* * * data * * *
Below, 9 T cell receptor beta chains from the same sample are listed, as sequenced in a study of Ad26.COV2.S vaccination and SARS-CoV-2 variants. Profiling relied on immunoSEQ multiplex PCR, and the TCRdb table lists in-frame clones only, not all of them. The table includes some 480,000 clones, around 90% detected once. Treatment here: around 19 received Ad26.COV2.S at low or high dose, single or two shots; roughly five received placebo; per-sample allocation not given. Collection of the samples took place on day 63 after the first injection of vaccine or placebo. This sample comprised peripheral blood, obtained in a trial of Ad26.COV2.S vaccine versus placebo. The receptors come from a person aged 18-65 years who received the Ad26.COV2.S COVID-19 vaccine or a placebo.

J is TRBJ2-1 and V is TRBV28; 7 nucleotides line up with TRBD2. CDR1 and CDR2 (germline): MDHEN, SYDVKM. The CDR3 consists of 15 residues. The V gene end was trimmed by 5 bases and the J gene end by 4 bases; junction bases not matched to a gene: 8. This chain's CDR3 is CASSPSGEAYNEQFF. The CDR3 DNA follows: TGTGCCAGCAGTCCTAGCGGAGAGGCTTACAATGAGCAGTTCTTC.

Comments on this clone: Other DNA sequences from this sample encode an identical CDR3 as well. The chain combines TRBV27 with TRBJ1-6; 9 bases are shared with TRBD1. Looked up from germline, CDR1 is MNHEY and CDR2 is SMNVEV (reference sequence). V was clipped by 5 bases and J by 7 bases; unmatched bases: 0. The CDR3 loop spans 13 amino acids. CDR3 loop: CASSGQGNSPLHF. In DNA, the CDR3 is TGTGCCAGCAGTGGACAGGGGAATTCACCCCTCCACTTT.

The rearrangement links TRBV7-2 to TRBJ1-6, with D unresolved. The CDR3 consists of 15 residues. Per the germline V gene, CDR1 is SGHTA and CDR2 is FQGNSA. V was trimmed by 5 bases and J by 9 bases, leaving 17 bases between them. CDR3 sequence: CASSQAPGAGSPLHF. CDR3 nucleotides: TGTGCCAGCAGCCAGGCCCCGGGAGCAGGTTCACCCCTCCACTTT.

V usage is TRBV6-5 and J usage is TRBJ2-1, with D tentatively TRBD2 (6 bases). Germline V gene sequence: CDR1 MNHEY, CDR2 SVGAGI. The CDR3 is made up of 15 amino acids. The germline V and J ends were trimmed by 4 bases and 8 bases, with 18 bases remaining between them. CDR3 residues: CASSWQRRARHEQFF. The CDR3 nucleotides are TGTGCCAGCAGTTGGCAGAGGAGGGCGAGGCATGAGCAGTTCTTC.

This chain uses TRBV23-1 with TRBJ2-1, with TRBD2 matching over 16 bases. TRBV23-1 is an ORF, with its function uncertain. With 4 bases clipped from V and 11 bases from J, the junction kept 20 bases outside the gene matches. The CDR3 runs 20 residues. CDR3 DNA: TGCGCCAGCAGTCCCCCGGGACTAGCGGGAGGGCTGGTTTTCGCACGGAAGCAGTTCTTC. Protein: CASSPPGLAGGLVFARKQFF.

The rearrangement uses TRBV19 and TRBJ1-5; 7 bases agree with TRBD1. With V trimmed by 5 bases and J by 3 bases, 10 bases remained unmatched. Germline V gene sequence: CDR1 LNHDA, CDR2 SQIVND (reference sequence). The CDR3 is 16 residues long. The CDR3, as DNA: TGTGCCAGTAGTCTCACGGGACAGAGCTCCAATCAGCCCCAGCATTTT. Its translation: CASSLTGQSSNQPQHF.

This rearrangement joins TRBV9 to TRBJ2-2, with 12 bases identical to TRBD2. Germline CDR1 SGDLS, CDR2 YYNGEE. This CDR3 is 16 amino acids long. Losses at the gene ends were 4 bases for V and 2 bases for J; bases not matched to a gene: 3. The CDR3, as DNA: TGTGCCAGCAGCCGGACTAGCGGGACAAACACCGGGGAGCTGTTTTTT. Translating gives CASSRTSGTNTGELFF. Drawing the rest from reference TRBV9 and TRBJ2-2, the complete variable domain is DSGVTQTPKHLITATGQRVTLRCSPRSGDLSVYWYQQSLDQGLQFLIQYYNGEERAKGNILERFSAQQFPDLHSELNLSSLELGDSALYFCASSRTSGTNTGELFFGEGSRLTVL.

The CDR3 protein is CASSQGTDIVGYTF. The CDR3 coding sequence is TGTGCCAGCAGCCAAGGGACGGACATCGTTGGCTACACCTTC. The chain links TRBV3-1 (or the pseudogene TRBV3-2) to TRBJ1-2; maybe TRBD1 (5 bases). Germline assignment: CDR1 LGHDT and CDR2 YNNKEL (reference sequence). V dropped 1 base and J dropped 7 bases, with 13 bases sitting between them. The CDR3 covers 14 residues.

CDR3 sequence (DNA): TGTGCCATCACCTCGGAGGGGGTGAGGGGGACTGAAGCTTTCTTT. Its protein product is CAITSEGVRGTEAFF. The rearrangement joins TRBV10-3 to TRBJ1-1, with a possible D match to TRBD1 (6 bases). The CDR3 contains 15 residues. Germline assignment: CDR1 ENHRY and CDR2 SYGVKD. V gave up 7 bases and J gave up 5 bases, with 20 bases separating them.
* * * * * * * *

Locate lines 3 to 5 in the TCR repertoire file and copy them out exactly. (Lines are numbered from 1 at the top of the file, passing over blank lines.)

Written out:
Comments on this clone: Other DNA sequences from this sample encode an identical CDR3 as well. The chain combines TRBV27 with TRBJ1-6; 9 bases are shared with TRBD1. Looked up from germline, CDR1 is MNHEY and CDR2 is SMNVEV (reference sequence). V was clipped by 5 bases and J by 7 bases; unmatched bases: 0. The CDR3 loop spans 13 amino acids. CDR3 loop: CASSGQGNSPLHF. In DNA, the CDR3 is TGTGCCAGCAGTGGACAGGGGAATTCACCCCTCCACTTT.

The rearrangement links TRBV7-2 to TRBJ1-6, with D unresolved. The CDR3 consists of 15 residues. Per the germline V gene, CDR1 is SGHTA and CDR2 is FQGNSA. V was trimmed by 5 bases and J by 9 bases, leaving 17 bases between them. CDR3 sequence: CASSQAPGAGSPLHF. CDR3 nucleotides: TGTGCCAGCAGCCAGGCCCCGGGAGCAGGTTCACCCCTCCACTTT.

V usage is TRBV6-5 and J usage is TRBJ2-1, with D tentatively TRBD2 (6 bases). Germline V gene sequence: CDR1 MNHEY, CDR2 SVGAGI. The CDR3 is made up of 15 amino acids. The germline V and J ends were trimmed by 4 bases and 8 bases, with 18 bases remaining between them. CDR3 residues: CASSWQRRARHEQFF. The CDR3 nucleotides are TGTGCCAGCAGTTGGCAGAGGAGGGCGAGGCATGAGCAGTTCTTC.